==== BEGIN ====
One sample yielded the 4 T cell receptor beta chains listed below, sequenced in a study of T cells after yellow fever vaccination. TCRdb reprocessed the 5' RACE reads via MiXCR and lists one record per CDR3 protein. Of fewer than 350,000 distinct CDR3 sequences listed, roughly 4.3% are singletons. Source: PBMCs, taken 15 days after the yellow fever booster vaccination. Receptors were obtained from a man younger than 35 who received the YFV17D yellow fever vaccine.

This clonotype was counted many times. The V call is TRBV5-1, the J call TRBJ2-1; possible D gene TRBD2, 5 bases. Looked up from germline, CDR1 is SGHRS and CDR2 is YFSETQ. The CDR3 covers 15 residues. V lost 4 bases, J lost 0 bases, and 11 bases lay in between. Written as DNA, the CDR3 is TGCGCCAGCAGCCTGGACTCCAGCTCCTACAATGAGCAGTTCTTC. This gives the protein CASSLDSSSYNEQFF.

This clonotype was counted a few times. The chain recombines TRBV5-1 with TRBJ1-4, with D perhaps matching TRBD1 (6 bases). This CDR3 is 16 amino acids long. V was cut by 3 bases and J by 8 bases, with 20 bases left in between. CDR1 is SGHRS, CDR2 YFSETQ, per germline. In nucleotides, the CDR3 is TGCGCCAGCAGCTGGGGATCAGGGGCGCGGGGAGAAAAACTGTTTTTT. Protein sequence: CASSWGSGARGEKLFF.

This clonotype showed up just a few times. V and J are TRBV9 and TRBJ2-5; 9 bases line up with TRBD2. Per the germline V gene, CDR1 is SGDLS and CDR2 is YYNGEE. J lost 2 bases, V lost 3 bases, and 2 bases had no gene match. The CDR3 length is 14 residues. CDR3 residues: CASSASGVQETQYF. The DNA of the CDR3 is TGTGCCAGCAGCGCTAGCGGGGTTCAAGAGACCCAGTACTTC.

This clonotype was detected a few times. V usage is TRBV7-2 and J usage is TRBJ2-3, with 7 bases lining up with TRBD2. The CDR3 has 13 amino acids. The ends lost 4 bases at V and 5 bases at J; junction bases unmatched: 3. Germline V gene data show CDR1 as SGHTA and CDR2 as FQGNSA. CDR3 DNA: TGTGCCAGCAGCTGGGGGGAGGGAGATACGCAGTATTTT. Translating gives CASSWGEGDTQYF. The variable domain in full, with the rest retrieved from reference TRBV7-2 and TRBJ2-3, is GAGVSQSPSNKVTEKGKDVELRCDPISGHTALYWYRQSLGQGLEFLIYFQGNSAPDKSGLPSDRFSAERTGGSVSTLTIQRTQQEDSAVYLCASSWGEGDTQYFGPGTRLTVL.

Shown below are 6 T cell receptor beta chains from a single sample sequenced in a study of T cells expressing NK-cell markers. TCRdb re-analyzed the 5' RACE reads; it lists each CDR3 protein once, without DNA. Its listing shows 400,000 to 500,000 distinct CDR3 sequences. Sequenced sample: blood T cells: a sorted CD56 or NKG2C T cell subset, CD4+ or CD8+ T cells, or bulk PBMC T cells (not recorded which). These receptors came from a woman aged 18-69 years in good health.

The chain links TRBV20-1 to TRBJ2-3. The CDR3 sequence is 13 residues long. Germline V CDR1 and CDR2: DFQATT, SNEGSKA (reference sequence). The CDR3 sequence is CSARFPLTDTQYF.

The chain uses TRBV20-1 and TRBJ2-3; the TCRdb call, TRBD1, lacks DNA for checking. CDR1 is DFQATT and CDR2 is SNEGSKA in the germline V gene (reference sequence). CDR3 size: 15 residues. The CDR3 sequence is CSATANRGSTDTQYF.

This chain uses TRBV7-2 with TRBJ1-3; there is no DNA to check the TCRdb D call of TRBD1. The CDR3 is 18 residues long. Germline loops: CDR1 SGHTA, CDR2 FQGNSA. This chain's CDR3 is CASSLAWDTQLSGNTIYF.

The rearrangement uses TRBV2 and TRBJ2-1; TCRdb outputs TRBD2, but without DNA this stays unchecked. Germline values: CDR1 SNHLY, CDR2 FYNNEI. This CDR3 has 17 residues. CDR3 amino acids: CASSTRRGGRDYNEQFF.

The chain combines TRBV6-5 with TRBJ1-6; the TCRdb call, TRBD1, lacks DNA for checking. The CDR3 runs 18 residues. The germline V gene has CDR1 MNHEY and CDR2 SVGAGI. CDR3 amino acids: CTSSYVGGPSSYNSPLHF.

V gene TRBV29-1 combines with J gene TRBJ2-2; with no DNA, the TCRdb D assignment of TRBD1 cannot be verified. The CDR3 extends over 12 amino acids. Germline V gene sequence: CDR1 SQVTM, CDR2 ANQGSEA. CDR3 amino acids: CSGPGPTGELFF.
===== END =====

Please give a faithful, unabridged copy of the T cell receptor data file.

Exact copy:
One sample yielded the 4 T cell receptor beta chains listed below, sequenced in a study of T cells after yellow fever vaccination. TCRdb reprocessed the 5' RACE reads via MiXCR and lists one record per CDR3 protein. Of fewer than 350,000 distinct CDR3 sequences listed, roughly 4.3% are singletons. Source: PBMCs, taken 15 days after the yellow fever booster vaccination. Receptors were obtained from a man younger than 35 who received the YFV17D yellow fever vaccine.

This clonotype was counted many times. The V call is TRBV5-1, the J call TRBJ2-1; possible D gene TRBD2, 5 bases. Looked up from germline, CDR1 is SGHRS and CDR2 is YFSETQ. The CDR3 covers 15 residues. V lost 4 bases, J lost 0 bases, and 11 bases lay in between. Written as DNA, the CDR3 is TGCGCCAGCAGCCTGGACTCCAGCTCCTACAATGAGCAGTTCTTC. This gives the protein CASSLDSSSYNEQFF.

This clonotype was counted a few times. The chain recombines TRBV5-1 with TRBJ1-4, with D perhaps matching TRBD1 (6 bases). This CDR3 is 16 amino acids long. V was cut by 3 bases and J by 8 bases, with 20 bases left in between. CDR1 is SGHRS, CDR2 YFSETQ, per germline. In nucleotides, the CDR3 is TGCGCCAGCAGCTGGGGATCAGGGGCGCGGGGAGAAAAACTGTTTTTT. Protein sequence: CASSWGSGARGEKLFF.

This clonotype showed up just a few times. V and J are TRBV9 and TRBJ2-5; 9 bases line up with TRBD2. Per the germline V gene, CDR1 is SGDLS and CDR2 is YYNGEE. J lost 2 bases, V lost 3 bases, and 2 bases had no gene match. The CDR3 length is 14 residues. CDR3 residues: CASSASGVQETQYF. The DNA of the CDR3 is TGTGCCAGCAGCGCTAGCGGGGTTCAAGAGACCCAGTACTTC.

This clonotype was detected a few times. V usage is TRBV7-2 and J usage is TRBJ2-3, with 7 bases lining up with TRBD2. The CDR3 has 13 amino acids. The ends lost 4 bases at V and 5 bases at J; junction bases unmatched: 3. Germline V gene data show CDR1 as SGHTA and CDR2 as FQGNSA. CDR3 DNA: TGTGCCAGCAGCTGGGGGGAGGGAGATACGCAGTATTTT. Translating gives CASSWGEGDTQYF. The variable domain in full, with the rest retrieved from reference TRBV7-2 and TRBJ2-3, is GAGVSQSPSNKVTEKGKDVELRCDPISGHTALYWYRQSLGQGLEFLIYFQGNSAPDKSGLPSDRFSAERTGGSVSTLTIQRTQQEDSAVYLCASSWGEGDTQYFGPGTRLTVL.

Shown below are 6 T cell receptor beta chains from a single sample sequenced in a study of T cells expressing NK-cell markers. TCRdb re-analyzed the 5' RACE reads; it lists each CDR3 protein once, without DNA. Its listing shows 400,000 to 500,000 distinct CDR3 sequences. Sequenced sample: blood T cells: a sorted CD56 or NKG2C T cell subset, CD4+ or CD8+ T cells, or bulk PBMC T cells (not recorded which). These receptors came from a woman aged 18-69 years in good health.

The chain links TRBV20-1 to TRBJ2-3. The CDR3 sequence is 13 residues long. Germline V CDR1 and CDR2: DFQATT, SNEGSKA (reference sequence). The CDR3 sequence is CSARFPLTDTQYF.

The chain uses TRBV20-1 and TRBJ2-3; the TCRdb call, TRBD1, lacks DNA for checking. CDR1 is DFQATT and CDR2 is SNEGSKA in the germline V gene (reference sequence). CDR3 size: 15 residues. The CDR3 sequence is CSATANRGSTDTQYF.

This chain uses TRBV7-2 with TRBJ1-3; there is no DNA to check the TCRdb D call of TRBD1. The CDR3 is 18 residues long. Germline loops: CDR1 SGHTA, CDR2 FQGNSA. This chain's CDR3 is CASSLAWDTQLSGNTIYF.

The rearrangement uses TRBV2 and TRBJ2-1; TCRdb outputs TRBD2, but without DNA this stays unchecked. Germline values: CDR1 SNHLY, CDR2 FYNNEI. This CDR3 has 17 residues. CDR3 amino acids: CASSTRRGGRDYNEQFF.

The chain combines TRBV6-5 with TRBJ1-6; the TCRdb call, TRBD1, lacks DNA for checking. The CDR3 runs 18 residues. The germline V gene has CDR1 MNHEY and CDR2 SVGAGI. CDR3 amino acids: CTSSYVGGPSSYNSPLHF.

V gene TRBV29-1 combines with J gene TRBJ2-2; with no DNA, the TCRdb D assignment of TRBD1 cannot be verified. The CDR3 extends over 12 amino acids. Germline V gene sequence: CDR1 SQVTM, CDR2 ANQGSEA. CDR3 amino acids: CSGPGPTGELFF.